The study is one of the first to examine the impact of climate change on tree species like pinyon pines that, instead of reproducing annually, shed vast quantities of cones every few years during synchronous, episodic occurrences known as "masting" events. Redmond said such masting in the pinyon pine appears to occur every three to seven years, resulting in massive "bumper crops" of cones covering the ground.

In the new Ecosphere study, the researchers compared two 10-year sequences of time. In addition to showing that total pinyon pine cone production during the 2003-2012 decade had declined from the 1969-1978 decade in the study areas, the team found the production of cones during masting events also declined during that period.

Some scientists believe masting events evolved to produce a big surplus of nut-carrying cones -- far too many for wildlife species to consume in a season -- making it more likely the nuts eventually will sprout into pinyon pine seedlings, she said. Others have suggested masting events occur during favorable climate conditions and/or to increase pollination efficiency. "Right now we really don't know what drives them," Redmond said.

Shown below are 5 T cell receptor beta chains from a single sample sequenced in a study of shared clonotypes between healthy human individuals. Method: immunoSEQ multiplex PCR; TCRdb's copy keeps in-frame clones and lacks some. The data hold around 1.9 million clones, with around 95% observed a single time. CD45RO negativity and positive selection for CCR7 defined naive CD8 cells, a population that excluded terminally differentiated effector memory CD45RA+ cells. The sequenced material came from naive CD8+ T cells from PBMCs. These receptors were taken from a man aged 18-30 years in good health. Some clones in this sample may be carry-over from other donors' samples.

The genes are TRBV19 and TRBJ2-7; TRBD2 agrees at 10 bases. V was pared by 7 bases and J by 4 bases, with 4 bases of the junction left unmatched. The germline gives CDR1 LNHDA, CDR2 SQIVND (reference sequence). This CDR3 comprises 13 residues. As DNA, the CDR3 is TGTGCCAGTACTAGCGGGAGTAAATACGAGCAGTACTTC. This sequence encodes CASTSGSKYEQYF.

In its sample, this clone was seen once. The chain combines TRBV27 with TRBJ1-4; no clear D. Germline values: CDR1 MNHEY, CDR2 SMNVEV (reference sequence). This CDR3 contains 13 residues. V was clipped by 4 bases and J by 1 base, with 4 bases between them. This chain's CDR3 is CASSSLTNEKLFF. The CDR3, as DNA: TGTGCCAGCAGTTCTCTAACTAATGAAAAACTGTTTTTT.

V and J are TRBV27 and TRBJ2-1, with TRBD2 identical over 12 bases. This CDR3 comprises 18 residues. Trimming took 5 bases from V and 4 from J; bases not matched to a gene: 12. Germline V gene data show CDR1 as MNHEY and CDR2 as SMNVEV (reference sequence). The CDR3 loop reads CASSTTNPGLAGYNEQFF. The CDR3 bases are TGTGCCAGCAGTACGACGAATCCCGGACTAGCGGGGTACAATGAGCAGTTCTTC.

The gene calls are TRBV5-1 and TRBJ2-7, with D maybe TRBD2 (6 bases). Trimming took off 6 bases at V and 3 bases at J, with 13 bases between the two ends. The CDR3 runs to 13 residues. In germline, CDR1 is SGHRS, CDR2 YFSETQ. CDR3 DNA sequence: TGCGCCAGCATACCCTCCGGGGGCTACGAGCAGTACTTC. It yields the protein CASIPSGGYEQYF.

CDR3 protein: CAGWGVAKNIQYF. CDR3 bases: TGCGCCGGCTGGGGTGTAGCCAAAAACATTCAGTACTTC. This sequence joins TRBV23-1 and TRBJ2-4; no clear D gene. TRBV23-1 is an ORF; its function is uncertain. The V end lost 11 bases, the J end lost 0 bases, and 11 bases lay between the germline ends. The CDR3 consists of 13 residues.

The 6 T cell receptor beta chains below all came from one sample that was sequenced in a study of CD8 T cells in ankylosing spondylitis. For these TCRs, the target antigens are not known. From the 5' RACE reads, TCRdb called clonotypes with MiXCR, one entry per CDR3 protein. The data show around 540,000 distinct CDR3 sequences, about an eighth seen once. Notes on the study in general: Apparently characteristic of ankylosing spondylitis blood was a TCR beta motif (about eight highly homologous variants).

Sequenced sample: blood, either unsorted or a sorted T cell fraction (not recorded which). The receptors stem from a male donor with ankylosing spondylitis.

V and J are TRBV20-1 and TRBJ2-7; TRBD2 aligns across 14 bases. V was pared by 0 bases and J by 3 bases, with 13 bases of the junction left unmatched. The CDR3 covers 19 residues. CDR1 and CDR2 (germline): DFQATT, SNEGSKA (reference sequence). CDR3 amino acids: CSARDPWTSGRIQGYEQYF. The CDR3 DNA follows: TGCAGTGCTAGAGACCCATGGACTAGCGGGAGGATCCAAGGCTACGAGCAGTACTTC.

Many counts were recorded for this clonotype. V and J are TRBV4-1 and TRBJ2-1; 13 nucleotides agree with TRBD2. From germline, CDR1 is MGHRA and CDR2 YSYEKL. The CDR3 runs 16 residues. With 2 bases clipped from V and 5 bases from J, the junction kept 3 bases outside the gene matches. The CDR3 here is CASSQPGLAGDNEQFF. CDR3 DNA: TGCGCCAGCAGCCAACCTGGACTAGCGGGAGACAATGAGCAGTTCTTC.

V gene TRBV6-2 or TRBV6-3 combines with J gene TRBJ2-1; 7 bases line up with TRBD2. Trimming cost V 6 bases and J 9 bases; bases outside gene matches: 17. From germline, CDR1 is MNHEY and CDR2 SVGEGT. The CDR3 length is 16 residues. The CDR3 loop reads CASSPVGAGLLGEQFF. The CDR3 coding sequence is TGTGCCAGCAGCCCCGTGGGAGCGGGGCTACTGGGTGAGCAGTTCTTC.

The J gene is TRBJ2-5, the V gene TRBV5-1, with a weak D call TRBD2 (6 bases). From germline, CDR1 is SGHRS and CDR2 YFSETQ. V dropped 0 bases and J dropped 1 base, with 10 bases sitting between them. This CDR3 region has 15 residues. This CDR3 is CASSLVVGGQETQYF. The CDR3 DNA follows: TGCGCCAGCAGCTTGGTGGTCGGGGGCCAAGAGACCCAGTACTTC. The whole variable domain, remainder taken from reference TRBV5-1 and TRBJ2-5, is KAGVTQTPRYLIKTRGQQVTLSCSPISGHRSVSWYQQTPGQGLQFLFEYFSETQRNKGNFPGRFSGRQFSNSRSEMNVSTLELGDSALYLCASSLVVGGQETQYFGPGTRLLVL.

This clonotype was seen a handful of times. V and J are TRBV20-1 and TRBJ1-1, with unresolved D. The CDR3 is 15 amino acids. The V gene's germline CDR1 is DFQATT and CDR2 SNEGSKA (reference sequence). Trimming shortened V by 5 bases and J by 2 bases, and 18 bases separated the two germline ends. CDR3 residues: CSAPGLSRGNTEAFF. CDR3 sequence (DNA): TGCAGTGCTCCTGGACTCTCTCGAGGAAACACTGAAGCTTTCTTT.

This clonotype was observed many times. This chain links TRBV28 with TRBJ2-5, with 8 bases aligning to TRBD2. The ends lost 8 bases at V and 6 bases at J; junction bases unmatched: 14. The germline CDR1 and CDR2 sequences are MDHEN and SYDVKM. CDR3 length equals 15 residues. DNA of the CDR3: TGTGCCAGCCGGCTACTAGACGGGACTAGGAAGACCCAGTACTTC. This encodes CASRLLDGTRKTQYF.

"Across a range of forested ecosystems we are observing widespread mortality events due to stressors such as changing climate, drought, insects and fire," said CU's Barger. "This study provides evidence that increasing air temperatures may be influencing the ability of a common and iconic western U.S. tree, pinyon pine, to reproduce. We would predict that declines in pinyon pine cone production may impact the long-term viability of these tree populations."

Wildlife biologists say pinyon-juniper woodlands are popular with scores of bird and mammal species ranging from black-chinned hummingbirds to black bears. A 2007 study by researchers at the University of Northern Arizona estimated that 150 Clark's Nutcrackers cached roughly 5 million pinyon pine nuts in a single season, benefiting not only the birds themselves but also the pines whose nuts were distributed more widely for possible germination.

For the new study, Redmond revisited nine pinyon pine study sites scattered throughout New Mexico and Oklahoma that had been studied previously in 1978 by Forcella. Both Forcella and Redmond were able to document pinyon pine masting years by counting small, concave blemishes known as "abscission scars" on individual tree branches that appeared after the cones have been dropped, she said.